On a recent project, the vendor’s software was going to be embedded in our website through an iframe. After a quick tutorial from my husband (a software architect who had done a lot of research on the security of iframes not too long before that), I thought it would be interesting to poke around and see what I could find in their system and see if I could break into it, though I’m not a security tester. I found some of what I expected to find — they were using security headers that are a little dated but the best that work on Safari (there’s more secure stuff for the other browsers — I don’t know why Apple is behind the times on that). But there was also a header that was misspelled when it should have been automatically generated by the system. This gave me pause. There was a possibility that something got a little funky with the server, but it was also possible that they were hard-coding things on a homegrown server rather than using a commercial server that is regularly patched.
I filed a bug. And pushed it. A lot. I got the Information Security team involved. The response finally came back (after more than a month of asking) that they were not using Apache, but they couldn’t tell us more about it, that they were keeping up with security issues and regularly testing their server. This was another issue. The software we were given was so poorly written and tested, that I wasn’t sure if we could trust their word that they were adequately testing their own servers, much less keeping up with OWASP vulnerabilities or doing anything security-related.
InfoSec was aware of this. But when I asked about the results from their penetration testing, the project manager told me that they weren’t doing any testing. It was in our contract with this vendor that we wouldn’t do any testing of their server.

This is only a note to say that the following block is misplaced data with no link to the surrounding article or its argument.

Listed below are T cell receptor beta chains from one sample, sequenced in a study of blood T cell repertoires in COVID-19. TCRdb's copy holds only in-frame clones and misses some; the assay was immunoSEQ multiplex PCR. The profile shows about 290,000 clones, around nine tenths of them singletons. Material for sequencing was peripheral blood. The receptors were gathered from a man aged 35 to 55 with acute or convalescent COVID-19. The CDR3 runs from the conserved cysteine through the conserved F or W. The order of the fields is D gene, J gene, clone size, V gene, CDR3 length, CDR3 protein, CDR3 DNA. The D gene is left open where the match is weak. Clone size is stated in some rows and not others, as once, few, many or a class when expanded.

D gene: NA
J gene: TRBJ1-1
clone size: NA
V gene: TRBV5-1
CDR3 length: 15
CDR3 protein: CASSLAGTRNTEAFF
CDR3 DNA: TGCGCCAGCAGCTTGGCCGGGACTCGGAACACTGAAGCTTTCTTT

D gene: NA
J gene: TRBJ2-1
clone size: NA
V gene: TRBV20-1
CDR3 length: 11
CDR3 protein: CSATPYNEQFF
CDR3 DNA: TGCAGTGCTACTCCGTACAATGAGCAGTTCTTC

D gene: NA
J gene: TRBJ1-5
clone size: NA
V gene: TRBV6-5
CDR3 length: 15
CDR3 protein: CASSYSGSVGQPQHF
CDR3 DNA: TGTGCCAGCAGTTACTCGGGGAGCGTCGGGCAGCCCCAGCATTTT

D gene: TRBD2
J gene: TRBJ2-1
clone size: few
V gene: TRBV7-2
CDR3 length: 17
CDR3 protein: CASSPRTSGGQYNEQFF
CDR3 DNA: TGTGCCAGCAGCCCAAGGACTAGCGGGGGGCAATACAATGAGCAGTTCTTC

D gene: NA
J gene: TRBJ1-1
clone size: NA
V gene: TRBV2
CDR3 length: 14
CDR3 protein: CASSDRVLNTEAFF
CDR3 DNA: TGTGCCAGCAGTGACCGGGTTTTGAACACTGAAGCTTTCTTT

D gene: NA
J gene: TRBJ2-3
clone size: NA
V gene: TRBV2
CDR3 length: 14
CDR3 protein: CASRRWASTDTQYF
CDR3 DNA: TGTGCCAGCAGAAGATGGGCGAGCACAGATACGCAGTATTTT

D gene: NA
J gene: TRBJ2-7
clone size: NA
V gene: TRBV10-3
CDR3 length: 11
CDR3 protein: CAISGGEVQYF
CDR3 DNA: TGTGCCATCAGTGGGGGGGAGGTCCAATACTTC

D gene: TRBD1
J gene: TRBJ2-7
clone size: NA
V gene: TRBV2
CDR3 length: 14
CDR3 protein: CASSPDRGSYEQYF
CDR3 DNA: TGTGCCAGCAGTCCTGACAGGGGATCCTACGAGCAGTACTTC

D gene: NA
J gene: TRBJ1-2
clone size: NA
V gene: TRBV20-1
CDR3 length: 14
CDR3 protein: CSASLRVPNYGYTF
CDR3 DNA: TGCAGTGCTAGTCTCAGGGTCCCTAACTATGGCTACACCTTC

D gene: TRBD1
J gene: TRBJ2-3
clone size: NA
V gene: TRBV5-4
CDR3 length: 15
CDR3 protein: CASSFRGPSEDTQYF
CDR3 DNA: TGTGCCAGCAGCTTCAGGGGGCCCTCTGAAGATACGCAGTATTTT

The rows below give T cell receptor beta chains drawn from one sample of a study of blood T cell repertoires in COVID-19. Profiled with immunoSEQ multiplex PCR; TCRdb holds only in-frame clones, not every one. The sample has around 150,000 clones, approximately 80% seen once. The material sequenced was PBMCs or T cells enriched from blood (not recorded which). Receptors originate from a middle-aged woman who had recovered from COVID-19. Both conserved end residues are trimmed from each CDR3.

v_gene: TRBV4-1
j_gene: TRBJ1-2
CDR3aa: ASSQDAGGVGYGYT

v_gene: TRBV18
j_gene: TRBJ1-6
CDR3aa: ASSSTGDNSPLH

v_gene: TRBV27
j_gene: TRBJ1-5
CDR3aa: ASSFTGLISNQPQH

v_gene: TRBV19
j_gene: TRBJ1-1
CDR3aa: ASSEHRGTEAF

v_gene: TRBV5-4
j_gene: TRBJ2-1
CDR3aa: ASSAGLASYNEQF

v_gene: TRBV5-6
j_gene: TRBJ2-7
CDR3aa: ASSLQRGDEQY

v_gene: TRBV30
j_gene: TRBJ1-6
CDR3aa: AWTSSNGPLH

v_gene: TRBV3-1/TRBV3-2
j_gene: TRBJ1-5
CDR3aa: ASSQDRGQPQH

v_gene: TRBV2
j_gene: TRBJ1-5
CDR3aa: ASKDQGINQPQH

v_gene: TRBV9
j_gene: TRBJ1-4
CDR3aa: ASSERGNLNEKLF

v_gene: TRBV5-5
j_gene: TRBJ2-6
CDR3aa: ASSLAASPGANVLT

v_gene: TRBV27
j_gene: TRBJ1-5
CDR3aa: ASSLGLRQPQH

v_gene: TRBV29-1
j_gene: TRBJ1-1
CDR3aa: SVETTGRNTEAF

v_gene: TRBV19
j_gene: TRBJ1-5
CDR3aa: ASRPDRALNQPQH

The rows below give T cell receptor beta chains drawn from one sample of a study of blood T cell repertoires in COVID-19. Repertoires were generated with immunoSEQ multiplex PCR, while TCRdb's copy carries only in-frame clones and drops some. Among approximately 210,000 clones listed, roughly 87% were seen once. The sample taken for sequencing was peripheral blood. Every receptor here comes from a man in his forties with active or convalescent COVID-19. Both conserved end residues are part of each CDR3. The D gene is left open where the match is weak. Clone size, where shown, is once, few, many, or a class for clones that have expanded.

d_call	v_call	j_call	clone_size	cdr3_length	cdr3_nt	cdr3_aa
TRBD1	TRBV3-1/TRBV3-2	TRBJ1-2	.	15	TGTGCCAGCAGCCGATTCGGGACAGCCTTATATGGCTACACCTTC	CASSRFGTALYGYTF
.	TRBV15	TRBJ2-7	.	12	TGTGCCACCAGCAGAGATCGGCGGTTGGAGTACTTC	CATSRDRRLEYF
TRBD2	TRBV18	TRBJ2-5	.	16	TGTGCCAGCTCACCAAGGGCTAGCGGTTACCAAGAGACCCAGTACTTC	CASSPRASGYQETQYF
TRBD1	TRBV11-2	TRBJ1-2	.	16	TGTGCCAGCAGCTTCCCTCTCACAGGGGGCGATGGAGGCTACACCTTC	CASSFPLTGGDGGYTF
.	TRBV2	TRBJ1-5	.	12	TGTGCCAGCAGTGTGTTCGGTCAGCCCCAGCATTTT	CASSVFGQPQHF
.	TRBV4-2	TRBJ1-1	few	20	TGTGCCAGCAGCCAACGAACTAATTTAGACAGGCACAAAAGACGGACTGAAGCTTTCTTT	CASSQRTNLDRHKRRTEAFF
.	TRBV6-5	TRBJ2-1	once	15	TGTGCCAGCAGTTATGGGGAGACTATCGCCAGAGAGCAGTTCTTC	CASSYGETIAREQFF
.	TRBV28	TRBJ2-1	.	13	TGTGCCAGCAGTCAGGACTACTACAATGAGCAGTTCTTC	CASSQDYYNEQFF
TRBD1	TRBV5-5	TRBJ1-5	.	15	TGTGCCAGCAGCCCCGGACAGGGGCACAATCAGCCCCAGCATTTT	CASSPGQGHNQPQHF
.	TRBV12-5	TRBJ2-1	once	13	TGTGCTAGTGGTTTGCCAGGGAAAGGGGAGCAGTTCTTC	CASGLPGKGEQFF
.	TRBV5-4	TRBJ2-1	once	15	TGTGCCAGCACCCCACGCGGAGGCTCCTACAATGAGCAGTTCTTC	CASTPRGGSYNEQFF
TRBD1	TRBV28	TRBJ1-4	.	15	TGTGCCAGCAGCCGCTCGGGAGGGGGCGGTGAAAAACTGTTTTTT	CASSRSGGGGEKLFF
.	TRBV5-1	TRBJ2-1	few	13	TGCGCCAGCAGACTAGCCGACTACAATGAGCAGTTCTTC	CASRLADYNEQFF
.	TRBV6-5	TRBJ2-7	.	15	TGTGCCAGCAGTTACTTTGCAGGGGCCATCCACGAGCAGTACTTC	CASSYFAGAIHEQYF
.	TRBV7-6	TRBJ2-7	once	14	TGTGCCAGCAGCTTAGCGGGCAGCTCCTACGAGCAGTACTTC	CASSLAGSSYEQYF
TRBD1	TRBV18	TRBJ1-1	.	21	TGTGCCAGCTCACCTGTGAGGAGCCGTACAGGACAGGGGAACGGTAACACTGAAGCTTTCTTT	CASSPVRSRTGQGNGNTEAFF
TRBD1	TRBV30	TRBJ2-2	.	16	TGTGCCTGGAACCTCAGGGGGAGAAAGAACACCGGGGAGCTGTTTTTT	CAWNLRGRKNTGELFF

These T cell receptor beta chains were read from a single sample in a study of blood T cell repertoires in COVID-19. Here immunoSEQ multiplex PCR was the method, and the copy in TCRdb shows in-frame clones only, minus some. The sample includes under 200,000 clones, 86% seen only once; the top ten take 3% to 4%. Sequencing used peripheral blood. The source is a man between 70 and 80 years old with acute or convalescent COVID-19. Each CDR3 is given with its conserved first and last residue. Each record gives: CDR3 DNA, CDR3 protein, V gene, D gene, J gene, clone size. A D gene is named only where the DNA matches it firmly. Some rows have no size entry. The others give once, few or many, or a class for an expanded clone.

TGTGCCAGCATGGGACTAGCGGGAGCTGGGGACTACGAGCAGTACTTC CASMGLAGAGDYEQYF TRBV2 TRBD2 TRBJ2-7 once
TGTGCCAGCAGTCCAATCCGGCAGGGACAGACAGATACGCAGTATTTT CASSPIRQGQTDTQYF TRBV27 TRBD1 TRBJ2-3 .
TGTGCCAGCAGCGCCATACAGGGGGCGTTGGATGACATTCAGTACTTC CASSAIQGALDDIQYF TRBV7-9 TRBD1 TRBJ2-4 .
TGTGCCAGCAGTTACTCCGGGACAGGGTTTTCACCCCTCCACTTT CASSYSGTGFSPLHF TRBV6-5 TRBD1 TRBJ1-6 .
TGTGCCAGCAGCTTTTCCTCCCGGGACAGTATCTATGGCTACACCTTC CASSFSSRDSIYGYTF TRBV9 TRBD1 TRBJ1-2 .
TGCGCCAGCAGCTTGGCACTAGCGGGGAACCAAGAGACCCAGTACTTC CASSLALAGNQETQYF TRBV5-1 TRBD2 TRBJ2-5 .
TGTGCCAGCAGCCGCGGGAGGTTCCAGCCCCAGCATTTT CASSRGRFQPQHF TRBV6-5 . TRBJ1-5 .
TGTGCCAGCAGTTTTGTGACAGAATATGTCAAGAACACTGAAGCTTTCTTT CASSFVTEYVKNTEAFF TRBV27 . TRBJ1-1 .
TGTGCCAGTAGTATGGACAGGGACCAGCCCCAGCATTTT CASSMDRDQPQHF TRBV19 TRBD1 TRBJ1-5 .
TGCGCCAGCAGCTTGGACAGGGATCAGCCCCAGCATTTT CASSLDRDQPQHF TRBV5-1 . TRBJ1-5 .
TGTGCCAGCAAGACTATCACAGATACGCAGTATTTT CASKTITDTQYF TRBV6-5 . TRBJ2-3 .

Seriously? My response to that in a meeting was, “Someone is touching their servers, and I’m concerned that it’s not us.”
I lost the battle. I looked through the contract to see if there was any way we could say they breached the contract (hooray, law background!), but the vendor had written it so wishy-washy that it was basically a “best effort” contract without anything binding. So frustrating.
In addition to the gaping potential security issues, it was a big problem to me that testers weren’t involved in the decision-making process. I’m not sure if anyone technical was involved, though I really hope so. But a tester could have raised the issue about not testing their servers instead of lawyers and business people just agreeing to it without considering the implications. It should have been a major red flag that they didn’t want us to try to break into their server.
Testers are not just a checkmark. We have experience and specific knowledge that can assist with product decisions and can end up protecting the business’s interests.